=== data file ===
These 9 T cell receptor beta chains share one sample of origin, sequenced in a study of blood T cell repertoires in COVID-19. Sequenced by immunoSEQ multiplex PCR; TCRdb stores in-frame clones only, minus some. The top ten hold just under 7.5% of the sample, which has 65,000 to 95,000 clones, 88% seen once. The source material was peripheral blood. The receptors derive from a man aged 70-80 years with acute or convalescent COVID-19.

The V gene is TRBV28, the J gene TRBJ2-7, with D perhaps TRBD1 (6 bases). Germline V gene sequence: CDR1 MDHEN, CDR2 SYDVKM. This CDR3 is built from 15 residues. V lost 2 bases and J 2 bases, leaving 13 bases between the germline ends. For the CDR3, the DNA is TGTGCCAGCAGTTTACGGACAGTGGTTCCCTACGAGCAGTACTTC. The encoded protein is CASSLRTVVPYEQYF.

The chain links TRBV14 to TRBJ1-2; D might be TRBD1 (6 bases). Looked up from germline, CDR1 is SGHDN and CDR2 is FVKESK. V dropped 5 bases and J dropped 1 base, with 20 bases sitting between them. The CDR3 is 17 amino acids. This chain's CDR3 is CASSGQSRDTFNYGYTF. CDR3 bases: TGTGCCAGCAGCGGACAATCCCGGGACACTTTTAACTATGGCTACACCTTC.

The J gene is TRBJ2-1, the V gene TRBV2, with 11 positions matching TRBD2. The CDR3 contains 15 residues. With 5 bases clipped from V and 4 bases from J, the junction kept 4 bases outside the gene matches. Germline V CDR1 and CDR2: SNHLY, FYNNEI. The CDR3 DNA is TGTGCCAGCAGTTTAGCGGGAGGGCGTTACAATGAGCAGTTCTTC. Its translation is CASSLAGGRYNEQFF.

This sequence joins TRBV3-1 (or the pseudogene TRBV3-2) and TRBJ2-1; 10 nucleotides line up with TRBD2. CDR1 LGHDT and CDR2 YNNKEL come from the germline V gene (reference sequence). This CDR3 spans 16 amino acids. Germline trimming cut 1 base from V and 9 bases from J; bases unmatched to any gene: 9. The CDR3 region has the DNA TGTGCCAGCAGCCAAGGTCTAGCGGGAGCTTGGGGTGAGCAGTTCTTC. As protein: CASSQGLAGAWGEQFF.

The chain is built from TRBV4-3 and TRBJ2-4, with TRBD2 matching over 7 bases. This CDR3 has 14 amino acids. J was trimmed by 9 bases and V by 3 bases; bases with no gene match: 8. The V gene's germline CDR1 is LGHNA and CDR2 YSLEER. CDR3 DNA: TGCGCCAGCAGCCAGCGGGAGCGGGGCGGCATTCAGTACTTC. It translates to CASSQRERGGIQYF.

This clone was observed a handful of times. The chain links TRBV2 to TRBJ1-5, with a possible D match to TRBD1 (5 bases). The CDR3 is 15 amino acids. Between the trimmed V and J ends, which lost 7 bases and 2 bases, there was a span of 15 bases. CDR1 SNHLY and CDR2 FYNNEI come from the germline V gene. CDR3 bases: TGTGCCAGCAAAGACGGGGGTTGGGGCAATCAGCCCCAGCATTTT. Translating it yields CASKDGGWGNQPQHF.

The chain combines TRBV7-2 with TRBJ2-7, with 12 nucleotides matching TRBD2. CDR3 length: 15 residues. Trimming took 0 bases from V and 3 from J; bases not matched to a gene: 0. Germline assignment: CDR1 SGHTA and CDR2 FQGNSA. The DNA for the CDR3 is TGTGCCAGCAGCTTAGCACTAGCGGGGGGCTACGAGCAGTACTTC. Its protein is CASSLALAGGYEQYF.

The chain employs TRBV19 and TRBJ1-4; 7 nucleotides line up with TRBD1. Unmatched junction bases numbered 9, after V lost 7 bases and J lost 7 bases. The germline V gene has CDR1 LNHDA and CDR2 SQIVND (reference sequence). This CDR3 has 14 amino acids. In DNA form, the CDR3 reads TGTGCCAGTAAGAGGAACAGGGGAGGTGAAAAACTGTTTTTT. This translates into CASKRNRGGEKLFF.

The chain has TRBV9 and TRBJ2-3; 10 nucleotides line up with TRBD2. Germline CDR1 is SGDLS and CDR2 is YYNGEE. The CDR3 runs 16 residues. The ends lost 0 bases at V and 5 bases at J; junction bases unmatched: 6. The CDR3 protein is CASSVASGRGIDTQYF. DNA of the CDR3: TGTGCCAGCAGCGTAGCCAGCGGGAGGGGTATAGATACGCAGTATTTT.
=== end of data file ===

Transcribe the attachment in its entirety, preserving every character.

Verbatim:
These 9 T cell receptor beta chains share one sample of origin, sequenced in a study of blood T cell repertoires in COVID-19. Sequenced by immunoSEQ multiplex PCR; TCRdb stores in-frame clones only, minus some. The top ten hold just under 7.5% of the sample, which has 65,000 to 95,000 clones, 88% seen once. The source material was peripheral blood. The receptors derive from a man aged 70-80 years with acute or convalescent COVID-19.

The V gene is TRBV28, the J gene TRBJ2-7, with D perhaps TRBD1 (6 bases). Germline V gene sequence: CDR1 MDHEN, CDR2 SYDVKM. This CDR3 is built from 15 residues. V lost 2 bases and J 2 bases, leaving 13 bases between the germline ends. For the CDR3, the DNA is TGTGCCAGCAGTTTACGGACAGTGGTTCCCTACGAGCAGTACTTC. The encoded protein is CASSLRTVVPYEQYF.

The chain links TRBV14 to TRBJ1-2; D might be TRBD1 (6 bases). Looked up from germline, CDR1 is SGHDN and CDR2 is FVKESK. V dropped 5 bases and J dropped 1 base, with 20 bases sitting between them. The CDR3 is 17 amino acids. This chain's CDR3 is CASSGQSRDTFNYGYTF. CDR3 bases: TGTGCCAGCAGCGGACAATCCCGGGACACTTTTAACTATGGCTACACCTTC.

The J gene is TRBJ2-1, the V gene TRBV2, with 11 positions matching TRBD2. The CDR3 contains 15 residues. With 5 bases clipped from V and 4 bases from J, the junction kept 4 bases outside the gene matches. Germline V CDR1 and CDR2: SNHLY, FYNNEI. The CDR3 DNA is TGTGCCAGCAGTTTAGCGGGAGGGCGTTACAATGAGCAGTTCTTC. Its translation is CASSLAGGRYNEQFF.

This sequence joins TRBV3-1 (or the pseudogene TRBV3-2) and TRBJ2-1; 10 nucleotides line up with TRBD2. CDR1 LGHDT and CDR2 YNNKEL come from the germline V gene (reference sequence). This CDR3 spans 16 amino acids. Germline trimming cut 1 base from V and 9 bases from J; bases unmatched to any gene: 9. The CDR3 region has the DNA TGTGCCAGCAGCCAAGGTCTAGCGGGAGCTTGGGGTGAGCAGTTCTTC. As protein: CASSQGLAGAWGEQFF.

The chain is built from TRBV4-3 and TRBJ2-4, with TRBD2 matching over 7 bases. This CDR3 has 14 amino acids. J was trimmed by 9 bases and V by 3 bases; bases with no gene match: 8. The V gene's germline CDR1 is LGHNA and CDR2 YSLEER. CDR3 DNA: TGCGCCAGCAGCCAGCGGGAGCGGGGCGGCATTCAGTACTTC. It translates to CASSQRERGGIQYF.

This clone was observed a handful of times. The chain links TRBV2 to TRBJ1-5, with a possible D match to TRBD1 (5 bases). The CDR3 is 15 amino acids. Between the trimmed V and J ends, which lost 7 bases and 2 bases, there was a span of 15 bases. CDR1 SNHLY and CDR2 FYNNEI come from the germline V gene. CDR3 bases: TGTGCCAGCAAAGACGGGGGTTGGGGCAATCAGCCCCAGCATTTT. Translating it yields CASKDGGWGNQPQHF.

The chain combines TRBV7-2 with TRBJ2-7, with 12 nucleotides matching TRBD2. CDR3 length: 15 residues. Trimming took 0 bases from V and 3 from J; bases not matched to a gene: 0. Germline assignment: CDR1 SGHTA and CDR2 FQGNSA. The DNA for the CDR3 is TGTGCCAGCAGCTTAGCACTAGCGGGGGGCTACGAGCAGTACTTC. Its protein is CASSLALAGGYEQYF.

The chain employs TRBV19 and TRBJ1-4; 7 nucleotides line up with TRBD1. Unmatched junction bases numbered 9, after V lost 7 bases and J lost 7 bases. The germline V gene has CDR1 LNHDA and CDR2 SQIVND (reference sequence). This CDR3 has 14 amino acids. In DNA form, the CDR3 reads TGTGCCAGTAAGAGGAACAGGGGAGGTGAAAAACTGTTTTTT. This translates into CASKRNRGGEKLFF.

The chain has TRBV9 and TRBJ2-3; 10 nucleotides line up with TRBD2. Germline CDR1 is SGDLS and CDR2 is YYNGEE. The CDR3 runs 16 residues. The ends lost 0 bases at V and 5 bases at J; junction bases unmatched: 6. The CDR3 protein is CASSVASGRGIDTQYF. DNA of the CDR3: TGTGCCAGCAGCGTAGCCAGCGGGAGGGGTATAGATACGCAGTATTTT.